Image courtesy of: ESPNcricinfo
Australia opener Chris Rogers has dismissed accusations from English commentator Jonathan Agnew that the Baggy Greens failed to honour Phillip Hughes by opting to continue with their aggressive brand of cricket during the recent Test series against India.
While Rogers stated that Australia will always play with fire and aggression, he added that there instances of camaraderie between both teams.
“Looking from the outside it looks like a few flash points and a bit of spite but that’s just the nature of Test cricket,” Rogers said. “Everyone goes out there and competes as hard as they can. At times the anger does rise to the surface. I’d like to think it was pretty hard fought but everybody afterwards still gets on and what happens the field stays on the field.
“I think there was still a lot of respect. India gave as good as they got and we like that. We enjoyed the way they played. Virat [Kohli] was exceptional, led from the front and he wanted that kind of competition. Everyone is desperate to win and sometimes these things happen. With the fast bowlers we have in our side, it’s about being aggressive, getting to the opposition. I wouldn’t think things would change, particularly with the Ashes coming up.”
Even though Rogers appeared to be more mellow when responding to Agnew’s claims, the same cannot be said about other members of the Australian team.
“I have that Michael Clarke speech tucked away ready to throw at the Australians,” Agnew had said. “If this is really how you feel then let’s see how you play.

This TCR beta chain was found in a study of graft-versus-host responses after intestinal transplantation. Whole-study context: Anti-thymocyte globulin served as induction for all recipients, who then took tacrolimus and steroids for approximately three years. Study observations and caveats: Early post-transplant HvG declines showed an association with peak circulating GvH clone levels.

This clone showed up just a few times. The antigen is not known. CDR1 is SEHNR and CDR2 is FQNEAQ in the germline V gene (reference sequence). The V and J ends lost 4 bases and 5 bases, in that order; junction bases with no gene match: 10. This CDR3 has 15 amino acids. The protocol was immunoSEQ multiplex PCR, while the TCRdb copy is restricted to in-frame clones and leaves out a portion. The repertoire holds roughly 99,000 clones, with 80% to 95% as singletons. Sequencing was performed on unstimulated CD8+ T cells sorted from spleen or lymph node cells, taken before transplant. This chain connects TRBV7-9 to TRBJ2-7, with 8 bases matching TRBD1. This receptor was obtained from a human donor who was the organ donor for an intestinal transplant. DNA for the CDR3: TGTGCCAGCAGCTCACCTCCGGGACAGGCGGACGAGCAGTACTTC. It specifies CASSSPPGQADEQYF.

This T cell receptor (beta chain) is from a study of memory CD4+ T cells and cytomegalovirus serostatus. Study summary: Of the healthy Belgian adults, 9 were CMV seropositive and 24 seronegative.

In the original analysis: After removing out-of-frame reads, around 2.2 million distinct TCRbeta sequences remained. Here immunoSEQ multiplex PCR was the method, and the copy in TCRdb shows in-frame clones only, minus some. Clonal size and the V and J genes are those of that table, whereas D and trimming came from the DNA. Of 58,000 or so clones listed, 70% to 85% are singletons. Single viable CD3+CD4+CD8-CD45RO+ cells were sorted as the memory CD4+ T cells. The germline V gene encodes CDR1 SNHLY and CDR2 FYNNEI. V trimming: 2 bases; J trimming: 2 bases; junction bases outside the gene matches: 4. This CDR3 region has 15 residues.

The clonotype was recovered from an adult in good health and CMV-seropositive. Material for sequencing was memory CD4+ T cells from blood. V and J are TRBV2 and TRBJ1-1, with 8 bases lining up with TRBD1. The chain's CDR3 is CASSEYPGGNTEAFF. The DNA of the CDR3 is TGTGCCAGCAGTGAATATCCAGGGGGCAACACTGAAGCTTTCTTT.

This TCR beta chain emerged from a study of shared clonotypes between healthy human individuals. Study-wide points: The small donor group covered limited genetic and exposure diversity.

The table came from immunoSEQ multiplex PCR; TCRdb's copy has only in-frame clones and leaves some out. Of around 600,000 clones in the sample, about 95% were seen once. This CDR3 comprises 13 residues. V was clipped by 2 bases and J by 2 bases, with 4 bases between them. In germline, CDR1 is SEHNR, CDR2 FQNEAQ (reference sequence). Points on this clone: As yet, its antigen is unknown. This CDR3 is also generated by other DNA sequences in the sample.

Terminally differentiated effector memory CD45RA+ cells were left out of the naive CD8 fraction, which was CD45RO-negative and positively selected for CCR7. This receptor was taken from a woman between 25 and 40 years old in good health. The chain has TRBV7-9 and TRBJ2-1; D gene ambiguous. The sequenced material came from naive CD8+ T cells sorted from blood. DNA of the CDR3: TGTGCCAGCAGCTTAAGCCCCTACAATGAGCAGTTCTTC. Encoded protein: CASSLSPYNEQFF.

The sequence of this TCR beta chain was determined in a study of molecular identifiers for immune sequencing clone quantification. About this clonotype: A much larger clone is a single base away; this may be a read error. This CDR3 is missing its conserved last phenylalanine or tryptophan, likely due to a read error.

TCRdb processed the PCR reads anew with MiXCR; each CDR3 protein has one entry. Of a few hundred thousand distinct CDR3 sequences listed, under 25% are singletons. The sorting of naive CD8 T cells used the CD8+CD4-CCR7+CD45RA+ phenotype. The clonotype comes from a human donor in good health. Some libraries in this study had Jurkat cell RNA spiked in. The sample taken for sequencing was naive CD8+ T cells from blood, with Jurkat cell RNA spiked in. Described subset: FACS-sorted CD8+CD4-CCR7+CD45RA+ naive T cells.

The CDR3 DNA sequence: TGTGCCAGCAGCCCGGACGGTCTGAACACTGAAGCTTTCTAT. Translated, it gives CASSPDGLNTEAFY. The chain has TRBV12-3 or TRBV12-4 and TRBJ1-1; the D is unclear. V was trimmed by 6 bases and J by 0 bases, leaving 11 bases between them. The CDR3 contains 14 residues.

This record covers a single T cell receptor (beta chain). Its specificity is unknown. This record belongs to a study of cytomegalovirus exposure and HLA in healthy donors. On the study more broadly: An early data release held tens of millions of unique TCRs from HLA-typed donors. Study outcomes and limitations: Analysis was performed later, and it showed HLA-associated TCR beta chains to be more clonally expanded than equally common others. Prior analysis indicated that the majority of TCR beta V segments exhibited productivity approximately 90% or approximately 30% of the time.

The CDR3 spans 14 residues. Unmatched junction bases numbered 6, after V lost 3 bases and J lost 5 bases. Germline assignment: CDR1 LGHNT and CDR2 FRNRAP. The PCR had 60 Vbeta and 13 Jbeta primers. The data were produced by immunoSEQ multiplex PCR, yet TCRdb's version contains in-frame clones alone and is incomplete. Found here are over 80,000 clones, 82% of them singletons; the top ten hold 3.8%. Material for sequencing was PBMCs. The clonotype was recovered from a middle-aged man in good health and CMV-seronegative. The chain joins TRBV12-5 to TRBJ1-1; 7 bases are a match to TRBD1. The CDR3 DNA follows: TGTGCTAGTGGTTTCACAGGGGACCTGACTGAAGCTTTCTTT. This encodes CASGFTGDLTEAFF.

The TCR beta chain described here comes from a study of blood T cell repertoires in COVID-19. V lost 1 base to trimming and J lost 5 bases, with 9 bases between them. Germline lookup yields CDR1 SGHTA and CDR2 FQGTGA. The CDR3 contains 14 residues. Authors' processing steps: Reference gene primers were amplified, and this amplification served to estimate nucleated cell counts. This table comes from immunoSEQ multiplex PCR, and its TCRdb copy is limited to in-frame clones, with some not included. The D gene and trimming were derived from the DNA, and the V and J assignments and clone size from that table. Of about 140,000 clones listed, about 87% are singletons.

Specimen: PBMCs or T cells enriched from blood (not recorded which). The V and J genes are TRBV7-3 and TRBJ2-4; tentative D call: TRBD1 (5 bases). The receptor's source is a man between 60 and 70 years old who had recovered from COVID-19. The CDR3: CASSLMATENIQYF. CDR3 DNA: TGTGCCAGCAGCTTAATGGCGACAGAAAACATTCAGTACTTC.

“Michael Clarke said very clearly that Hughes’s memory would run through the team, and would be in the way they would play their cricket. Well, I haven’t seen evidence of that. I really hoped that out of this tragedy might have come some good. But the players haven’t behaved any better, and I think that’s a real disappointment.
“It’s all you hear on a cricket field: ‘Knock his head off, knock his head off.’ There’s a good chance someone shouted ‘Knock his head off’ at that particular ball. Cricket has gone too far. It shouldn’t be posturing, abusing. I know there has been a lot of bad blood between Australia and India for some years now, but it was an opportunity.”
Lending his view on the issue through a column for ESPNcricinfo, former Australia captain Ricky Ponting wrote: “Australia can’t lose sight of the fact that last summer they established a brand of cricket that will be very hard to beat at home. What Michael Clarke, Darren Lehmann and the players put together against England stands as a real blueprint for how they want to play their Test cricket, especially in home conditions.
“They forged an identity for themselves as a team and the way they wanted to go about playing their cricket. It’s important they build on that and continue to play the hard-nosed, aggressive Australian way. I’d love to see Mitchell Johnson run in and bowl a bouncer first ball of the Test match.
“I don’t want to see anyone get hurt, but the bouncer’s part of the fabric of the game, and if they’re not playing in the aggressive way they did last summer then they’re not actually playing in what I believe is the spirit of Test match cricket. In his speech at the funeral, Michael talked about the spirit of the game and how important it is, and to me that spirit is a really aggressive nature and attitude, a fierce will to win.”